Luke Wilson takes a swing at golf fashion

Los Angeles Times Staff Writer

IF THE clothes make the leading man, Luke Wilson is angling to play the handsome high school lit teacher -- you know, the one who made you cry when he read aloud from “A Separate Peace.” He rarely veers from his Kennedy-era haircut and typically shows up at events in rumpled khakis or cords and a preppy blazer. Then, there’s that squint. More musing than macho, Wilson has perfected a studied squint -- or is it a wince? -- that precedes his answers to the tough questions.

“How would I describe my personal style?” he asks. Long squint. “Maybe free-spirited with a lot of pizazz?”

Ha. Nothing could be further from the truth. An hour ago at a photo shoot, Wilson stared down a pair of silver Puma golf shoes -- as audacious as Dorothy’s ruby red slippers, but outfitted with removable spikes.

“Those are great, but . . . .” he says in his leisurely Texas drawl. “Well, I’m not the type to call attention to myself. Especially not when I’m playing golf.”

The laconic actor -- whose new film, “Henry Poole Is Here,” opens Friday -- may be the most earnest celebrity endorser ever. Never mind that Wilson, 36, helped co-design those metallic sneakers as part of a new golf line for Puma. (He suggested they also make a pair in black.) He’s not about to slip on anything that doesn’t suit his low-profile persona.

“Johan wears the splashy stuff,” Wilson says referring to Swedish golf heartthrob Johan Edfors, his co-collaborator on the Chrome collection that rolled out last month. The two worked to come up with styles to suit both the extroverts and introverts on the links.

There are bold shirts in hothouse pinks and greens for Edfors and muted cardigans for Wilson. “I like the real meticulous look of guys like Sam Snead and Ben Hogan. They had their own tailors making their clothes back then,” Wilson says.

No doubt Puma wanted a slice of the $5-billion golf apparel market too. In the last 100 years, golf fashion has gone from tweed knickers and neckties to neon, collarless shirts and vented trousers. There’s a celebrity charity event every weekend, which has only heightened the popularity of the game. There’s no red carpet yet, but the greens have become a competitive fashion forum. Tiger Woods wears hot pink Nike; Samuel Jackson prefers canary yellow Titleist.

On this afternoon, Wilson picks black pants and a retro windbreaker from the Puma collection. He looks like a guy who knows how to mix a Tom Collins and pack a family station wagon for vacation.

Wilson golfs every day he’s not working, and has shot in a few Pro-Am tournaments. Handicap? “I can fire in the 70s a couple of times a year, and then I have been known to blast scores into the hundreds.”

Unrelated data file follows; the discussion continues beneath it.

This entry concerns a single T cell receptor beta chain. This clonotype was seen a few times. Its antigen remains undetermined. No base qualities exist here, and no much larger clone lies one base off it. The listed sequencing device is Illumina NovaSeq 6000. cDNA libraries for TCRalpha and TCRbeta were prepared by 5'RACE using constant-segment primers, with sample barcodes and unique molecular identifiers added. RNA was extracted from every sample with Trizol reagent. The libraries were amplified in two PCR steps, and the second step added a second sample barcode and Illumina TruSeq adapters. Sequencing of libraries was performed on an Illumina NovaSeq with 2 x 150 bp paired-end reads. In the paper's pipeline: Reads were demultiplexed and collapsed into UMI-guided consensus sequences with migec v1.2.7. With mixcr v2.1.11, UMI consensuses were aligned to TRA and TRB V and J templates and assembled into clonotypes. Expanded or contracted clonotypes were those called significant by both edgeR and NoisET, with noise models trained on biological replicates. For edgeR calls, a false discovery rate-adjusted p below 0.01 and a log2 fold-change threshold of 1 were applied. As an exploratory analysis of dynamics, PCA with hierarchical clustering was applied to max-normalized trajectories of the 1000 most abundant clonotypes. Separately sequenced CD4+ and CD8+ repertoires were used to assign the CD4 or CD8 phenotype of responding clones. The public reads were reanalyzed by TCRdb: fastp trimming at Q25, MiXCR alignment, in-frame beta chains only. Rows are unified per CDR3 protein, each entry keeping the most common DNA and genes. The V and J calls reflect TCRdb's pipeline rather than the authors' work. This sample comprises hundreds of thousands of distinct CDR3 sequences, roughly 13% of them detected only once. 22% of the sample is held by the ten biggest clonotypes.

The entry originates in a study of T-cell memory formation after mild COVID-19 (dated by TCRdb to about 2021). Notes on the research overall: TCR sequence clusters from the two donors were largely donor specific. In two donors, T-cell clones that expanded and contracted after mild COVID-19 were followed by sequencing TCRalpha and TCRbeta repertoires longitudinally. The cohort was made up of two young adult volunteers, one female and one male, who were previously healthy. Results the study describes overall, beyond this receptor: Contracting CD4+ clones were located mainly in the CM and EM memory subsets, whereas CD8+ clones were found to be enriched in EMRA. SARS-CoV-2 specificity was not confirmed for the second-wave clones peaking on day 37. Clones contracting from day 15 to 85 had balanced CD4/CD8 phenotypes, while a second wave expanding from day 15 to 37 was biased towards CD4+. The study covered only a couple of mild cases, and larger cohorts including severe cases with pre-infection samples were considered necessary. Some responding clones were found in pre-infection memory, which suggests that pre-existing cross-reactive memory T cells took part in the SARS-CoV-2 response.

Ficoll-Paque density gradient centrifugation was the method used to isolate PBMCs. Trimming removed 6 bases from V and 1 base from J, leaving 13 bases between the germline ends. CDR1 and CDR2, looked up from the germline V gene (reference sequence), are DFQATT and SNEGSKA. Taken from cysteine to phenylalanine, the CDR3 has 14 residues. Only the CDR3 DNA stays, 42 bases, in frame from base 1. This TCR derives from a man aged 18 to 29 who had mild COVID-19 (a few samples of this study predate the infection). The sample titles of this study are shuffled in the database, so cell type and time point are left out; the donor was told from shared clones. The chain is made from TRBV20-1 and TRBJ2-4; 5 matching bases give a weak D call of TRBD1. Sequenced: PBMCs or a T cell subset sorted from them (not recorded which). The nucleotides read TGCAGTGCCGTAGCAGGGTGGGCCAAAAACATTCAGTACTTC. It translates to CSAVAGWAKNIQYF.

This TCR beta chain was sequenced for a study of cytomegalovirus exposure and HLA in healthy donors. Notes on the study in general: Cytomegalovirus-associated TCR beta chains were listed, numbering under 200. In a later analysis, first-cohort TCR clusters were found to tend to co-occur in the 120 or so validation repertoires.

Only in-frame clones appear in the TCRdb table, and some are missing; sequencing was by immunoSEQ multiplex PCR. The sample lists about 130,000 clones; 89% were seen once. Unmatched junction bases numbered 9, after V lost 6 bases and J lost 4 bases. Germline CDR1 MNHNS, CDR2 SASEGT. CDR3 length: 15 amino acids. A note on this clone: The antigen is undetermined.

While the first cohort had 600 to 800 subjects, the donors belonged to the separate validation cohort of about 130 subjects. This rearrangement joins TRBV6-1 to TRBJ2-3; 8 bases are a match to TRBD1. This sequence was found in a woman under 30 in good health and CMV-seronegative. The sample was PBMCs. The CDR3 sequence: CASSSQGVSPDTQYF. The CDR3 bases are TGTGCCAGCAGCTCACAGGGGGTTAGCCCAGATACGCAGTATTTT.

Deadpan modesty is Wilson’s trademark. On screen, he often plays the self-deprecating straight man who charms the leading lady in movies such as “Old School” and “The Family Stone.” But it was the look of his role as the depressed mope and ex-tennis pro Richie in Wes Anderson’s “The Royal Tenenbaums” that started trends.

Guys trawled EBay for the vintage Fila tennis togs and slim-cut khaki corduroy suits Wilson wore in the film. Perhaps Puma hopes to capitalize on followers of that retro sport style too.

In “Henry Poole,” he plays a man with a few weeks to live and countless bottles of vodka to polish off. “The clothes I wore were wrinkled and loose because I had given up on life. I didn’t even wear shoes with laces, because I couldn’t be bothered,” he says. “I don’t like it when a cinematographer wants me to wear one color to be part of a palette. I want my character to stand out on screen.”

Growing up in Dallas with two older brothers (actor Owen and director Andrew), Luke Wilson took sartorial cues from his mom, a photographer who assisted Richard Avedon. “We always had fashion photography books around, and the pictures reminded me of movie stills.”

His father, an ad exec, originally hailed from Massachusetts and probably influenced Wilson’s rugged New England look.

“The fact that I have no one in my life might be reflected in my style,” he says, and winces. “I don’t dry clean my clothes, and I live alone. Oh, boy! This has taken a depressing turn.”

After a few more verbal jabs at himself, he gets serious and name checks designers Costume National, J. Lindeberg and John Varvatos. He admits to owning a few tuxedos. “There’s nothing better than a good suit,” Wilson says. “That’s why Eric Clapton wears them all the time. You always look better in a suit than a T-shirt.”

Besides, collarless shirts, shorts and jeans are forbidden at Bel-Air Country Club, where Wilson tees off regularly. “I can’t say anything more because I’m so lucky to belong and I don’t want to even call attention to that fact.” In other words, the silver shoes would really be his undoing.